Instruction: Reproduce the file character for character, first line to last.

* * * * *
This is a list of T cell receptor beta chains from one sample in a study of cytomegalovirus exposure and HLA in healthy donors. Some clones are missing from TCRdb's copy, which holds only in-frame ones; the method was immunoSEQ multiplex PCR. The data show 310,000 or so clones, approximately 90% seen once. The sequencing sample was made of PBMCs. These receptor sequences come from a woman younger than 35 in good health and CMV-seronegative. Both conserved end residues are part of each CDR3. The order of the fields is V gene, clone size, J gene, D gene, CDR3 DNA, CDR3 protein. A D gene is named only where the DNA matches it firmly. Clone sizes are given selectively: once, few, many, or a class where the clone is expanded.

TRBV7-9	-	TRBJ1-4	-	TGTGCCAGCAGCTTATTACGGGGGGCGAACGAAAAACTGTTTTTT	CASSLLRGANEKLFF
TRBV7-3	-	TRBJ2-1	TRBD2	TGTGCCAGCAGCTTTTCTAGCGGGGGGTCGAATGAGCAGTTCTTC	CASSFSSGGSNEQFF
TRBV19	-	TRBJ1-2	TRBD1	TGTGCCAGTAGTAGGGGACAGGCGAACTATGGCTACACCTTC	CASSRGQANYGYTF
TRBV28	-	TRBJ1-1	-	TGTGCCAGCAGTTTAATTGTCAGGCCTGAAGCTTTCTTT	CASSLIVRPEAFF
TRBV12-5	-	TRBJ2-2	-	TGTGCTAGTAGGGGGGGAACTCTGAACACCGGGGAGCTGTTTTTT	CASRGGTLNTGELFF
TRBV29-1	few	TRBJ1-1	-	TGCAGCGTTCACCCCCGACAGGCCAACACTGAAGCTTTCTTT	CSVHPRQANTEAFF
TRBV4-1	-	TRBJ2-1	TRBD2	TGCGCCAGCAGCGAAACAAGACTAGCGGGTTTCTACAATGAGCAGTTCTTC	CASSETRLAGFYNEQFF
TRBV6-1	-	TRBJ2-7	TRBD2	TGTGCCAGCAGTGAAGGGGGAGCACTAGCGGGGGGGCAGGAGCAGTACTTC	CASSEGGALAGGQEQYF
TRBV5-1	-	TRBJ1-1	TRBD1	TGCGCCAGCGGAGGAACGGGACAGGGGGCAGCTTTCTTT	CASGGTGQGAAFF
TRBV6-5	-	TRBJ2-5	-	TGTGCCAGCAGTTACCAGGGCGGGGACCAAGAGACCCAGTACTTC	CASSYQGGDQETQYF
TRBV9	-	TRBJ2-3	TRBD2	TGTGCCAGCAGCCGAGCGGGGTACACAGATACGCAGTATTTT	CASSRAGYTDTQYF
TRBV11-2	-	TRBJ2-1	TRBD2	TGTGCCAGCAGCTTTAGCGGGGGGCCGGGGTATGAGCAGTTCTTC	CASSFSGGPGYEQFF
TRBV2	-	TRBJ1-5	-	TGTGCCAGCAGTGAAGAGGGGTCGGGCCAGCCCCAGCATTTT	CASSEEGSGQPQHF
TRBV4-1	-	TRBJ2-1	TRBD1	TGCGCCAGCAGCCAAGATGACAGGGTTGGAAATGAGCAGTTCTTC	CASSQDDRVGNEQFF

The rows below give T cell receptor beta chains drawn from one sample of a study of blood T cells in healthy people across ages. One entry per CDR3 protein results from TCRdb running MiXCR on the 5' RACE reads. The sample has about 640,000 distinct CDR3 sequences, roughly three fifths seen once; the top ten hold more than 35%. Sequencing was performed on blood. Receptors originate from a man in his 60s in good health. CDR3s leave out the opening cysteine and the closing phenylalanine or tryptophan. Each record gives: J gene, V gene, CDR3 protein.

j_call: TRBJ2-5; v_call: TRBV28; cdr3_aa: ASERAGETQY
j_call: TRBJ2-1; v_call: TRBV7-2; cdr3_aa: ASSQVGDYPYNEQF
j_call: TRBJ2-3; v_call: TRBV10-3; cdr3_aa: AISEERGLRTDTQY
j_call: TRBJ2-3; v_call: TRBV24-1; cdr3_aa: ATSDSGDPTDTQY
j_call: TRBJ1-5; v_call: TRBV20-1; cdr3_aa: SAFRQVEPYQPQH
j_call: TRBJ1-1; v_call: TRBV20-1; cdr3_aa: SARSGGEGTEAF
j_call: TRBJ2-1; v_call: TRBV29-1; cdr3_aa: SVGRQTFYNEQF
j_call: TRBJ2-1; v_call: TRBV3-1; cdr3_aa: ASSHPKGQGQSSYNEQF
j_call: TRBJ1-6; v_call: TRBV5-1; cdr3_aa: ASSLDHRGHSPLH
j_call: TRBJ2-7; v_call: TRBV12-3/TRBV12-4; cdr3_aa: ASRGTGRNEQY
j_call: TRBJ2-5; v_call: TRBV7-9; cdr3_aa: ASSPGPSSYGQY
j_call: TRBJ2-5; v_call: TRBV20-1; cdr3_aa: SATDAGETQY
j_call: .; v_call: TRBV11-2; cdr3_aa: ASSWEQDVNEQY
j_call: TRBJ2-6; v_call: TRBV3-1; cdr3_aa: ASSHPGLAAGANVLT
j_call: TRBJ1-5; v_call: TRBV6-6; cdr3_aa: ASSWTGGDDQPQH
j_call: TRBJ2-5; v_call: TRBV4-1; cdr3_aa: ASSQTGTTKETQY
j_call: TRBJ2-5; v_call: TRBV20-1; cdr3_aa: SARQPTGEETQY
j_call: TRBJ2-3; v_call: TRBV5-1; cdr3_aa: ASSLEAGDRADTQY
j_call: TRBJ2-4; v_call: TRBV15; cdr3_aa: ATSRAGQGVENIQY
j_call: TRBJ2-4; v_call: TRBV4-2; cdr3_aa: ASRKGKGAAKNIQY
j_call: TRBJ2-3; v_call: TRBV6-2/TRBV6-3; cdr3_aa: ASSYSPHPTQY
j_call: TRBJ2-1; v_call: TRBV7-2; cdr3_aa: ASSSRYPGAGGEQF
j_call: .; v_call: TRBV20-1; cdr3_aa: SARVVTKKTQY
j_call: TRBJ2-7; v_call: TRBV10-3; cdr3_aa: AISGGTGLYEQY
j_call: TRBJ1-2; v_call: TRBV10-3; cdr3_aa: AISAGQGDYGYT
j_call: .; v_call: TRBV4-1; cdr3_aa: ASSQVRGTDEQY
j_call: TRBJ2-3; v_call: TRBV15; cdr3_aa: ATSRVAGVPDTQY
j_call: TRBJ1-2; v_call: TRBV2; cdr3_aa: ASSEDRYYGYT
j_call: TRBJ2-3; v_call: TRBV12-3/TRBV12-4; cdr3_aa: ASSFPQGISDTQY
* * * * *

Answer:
This is a list of T cell receptor beta chains from one sample in a study of cytomegalovirus exposure and HLA in healthy donors. Some clones are missing from TCRdb's copy, which holds only in-frame ones; the method was immunoSEQ multiplex PCR. The data show 310,000 or so clones, approximately 90% seen once. The sequencing sample was made of PBMCs. These receptor sequences come from a woman younger than 35 in good health and CMV-seronegative. Both conserved end residues are part of each CDR3. The order of the fields is V gene, clone size, J gene, D gene, CDR3 DNA, CDR3 protein. A D gene is named only where the DNA matches it firmly. Clone sizes are given selectively: once, few, many, or a class where the clone is expanded.

TRBV7-9	-	TRBJ1-4	-	TGTGCCAGCAGCTTATTACGGGGGGCGAACGAAAAACTGTTTTTT	CASSLLRGANEKLFF
TRBV7-3	-	TRBJ2-1	TRBD2	TGTGCCAGCAGCTTTTCTAGCGGGGGGTCGAATGAGCAGTTCTTC	CASSFSSGGSNEQFF
TRBV19	-	TRBJ1-2	TRBD1	TGTGCCAGTAGTAGGGGACAGGCGAACTATGGCTACACCTTC	CASSRGQANYGYTF
TRBV28	-	TRBJ1-1	-	TGTGCCAGCAGTTTAATTGTCAGGCCTGAAGCTTTCTTT	CASSLIVRPEAFF
TRBV12-5	-	TRBJ2-2	-	TGTGCTAGTAGGGGGGGAACTCTGAACACCGGGGAGCTGTTTTTT	CASRGGTLNTGELFF
TRBV29-1	few	TRBJ1-1	-	TGCAGCGTTCACCCCCGACAGGCCAACACTGAAGCTTTCTTT	CSVHPRQANTEAFF
TRBV4-1	-	TRBJ2-1	TRBD2	TGCGCCAGCAGCGAAACAAGACTAGCGGGTTTCTACAATGAGCAGTTCTTC	CASSETRLAGFYNEQFF
TRBV6-1	-	TRBJ2-7	TRBD2	TGTGCCAGCAGTGAAGGGGGAGCACTAGCGGGGGGGCAGGAGCAGTACTTC	CASSEGGALAGGQEQYF
TRBV5-1	-	TRBJ1-1	TRBD1	TGCGCCAGCGGAGGAACGGGACAGGGGGCAGCTTTCTTT	CASGGTGQGAAFF
TRBV6-5	-	TRBJ2-5	-	TGTGCCAGCAGTTACCAGGGCGGGGACCAAGAGACCCAGTACTTC	CASSYQGGDQETQYF
TRBV9	-	TRBJ2-3	TRBD2	TGTGCCAGCAGCCGAGCGGGGTACACAGATACGCAGTATTTT	CASSRAGYTDTQYF
TRBV11-2	-	TRBJ2-1	TRBD2	TGTGCCAGCAGCTTTAGCGGGGGGCCGGGGTATGAGCAGTTCTTC	CASSFSGGPGYEQFF
TRBV2	-	TRBJ1-5	-	TGTGCCAGCAGTGAAGAGGGGTCGGGCCAGCCCCAGCATTTT	CASSEEGSGQPQHF
TRBV4-1	-	TRBJ2-1	TRBD1	TGCGCCAGCAGCCAAGATGACAGGGTTGGAAATGAGCAGTTCTTC	CASSQDDRVGNEQFF

The rows below give T cell receptor beta chains drawn from one sample of a study of blood T cells in healthy people across ages. One entry per CDR3 protein results from TCRdb running MiXCR on the 5' RACE reads. The sample has about 640,000 distinct CDR3 sequences, roughly three fifths seen once; the top ten hold more than 35%. Sequencing was performed on blood. Receptors originate from a man in his 60s in good health. CDR3s leave out the opening cysteine and the closing phenylalanine or tryptophan. Each record gives: J gene, V gene, CDR3 protein.

j_call: TRBJ2-5; v_call: TRBV28; cdr3_aa: ASERAGETQY
j_call: TRBJ2-1; v_call: TRBV7-2; cdr3_aa: ASSQVGDYPYNEQF
j_call: TRBJ2-3; v_call: TRBV10-3; cdr3_aa: AISEERGLRTDTQY
j_call: TRBJ2-3; v_call: TRBV24-1; cdr3_aa: ATSDSGDPTDTQY
j_call: TRBJ1-5; v_call: TRBV20-1; cdr3_aa: SAFRQVEPYQPQH
j_call: TRBJ1-1; v_call: TRBV20-1; cdr3_aa: SARSGGEGTEAF
j_call: TRBJ2-1; v_call: TRBV29-1; cdr3_aa: SVGRQTFYNEQF
j_call: TRBJ2-1; v_call: TRBV3-1; cdr3_aa: ASSHPKGQGQSSYNEQF
j_call: TRBJ1-6; v_call: TRBV5-1; cdr3_aa: ASSLDHRGHSPLH
j_call: TRBJ2-7; v_call: TRBV12-3/TRBV12-4; cdr3_aa: ASRGTGRNEQY
j_call: TRBJ2-5; v_call: TRBV7-9; cdr3_aa: ASSPGPSSYGQY
j_call: TRBJ2-5; v_call: TRBV20-1; cdr3_aa: SATDAGETQY
j_call: .; v_call: TRBV11-2; cdr3_aa: ASSWEQDVNEQY
j_call: TRBJ2-6; v_call: TRBV3-1; cdr3_aa: ASSHPGLAAGANVLT
j_call: TRBJ1-5; v_call: TRBV6-6; cdr3_aa: ASSWTGGDDQPQH
j_call: TRBJ2-5; v_call: TRBV4-1; cdr3_aa: ASSQTGTTKETQY
j_call: TRBJ2-5; v_call: TRBV20-1; cdr3_aa: SARQPTGEETQY
j_call: TRBJ2-3; v_call: TRBV5-1; cdr3_aa: ASSLEAGDRADTQY
j_call: TRBJ2-4; v_call: TRBV15; cdr3_aa: ATSRAGQGVENIQY
j_call: TRBJ2-4; v_call: TRBV4-2; cdr3_aa: ASRKGKGAAKNIQY
j_call: TRBJ2-3; v_call: TRBV6-2/TRBV6-3; cdr3_aa: ASSYSPHPTQY
j_call: TRBJ2-1; v_call: TRBV7-2; cdr3_aa: ASSSRYPGAGGEQF
j_call: .; v_call: TRBV20-1; cdr3_aa: SARVVTKKTQY
j_call: TRBJ2-7; v_call: TRBV10-3; cdr3_aa: AISGGTGLYEQY
j_call: TRBJ1-2; v_call: TRBV10-3; cdr3_aa: AISAGQGDYGYT
j_call: .; v_call: TRBV4-1; cdr3_aa: ASSQVRGTDEQY
j_call: TRBJ2-3; v_call: TRBV15; cdr3_aa: ATSRVAGVPDTQY
j_call: TRBJ1-2; v_call: TRBV2; cdr3_aa: ASSEDRYYGYT
j_call: TRBJ2-3; v_call: TRBV12-3/TRBV12-4; cdr3_aa: ASSFPQGISDTQY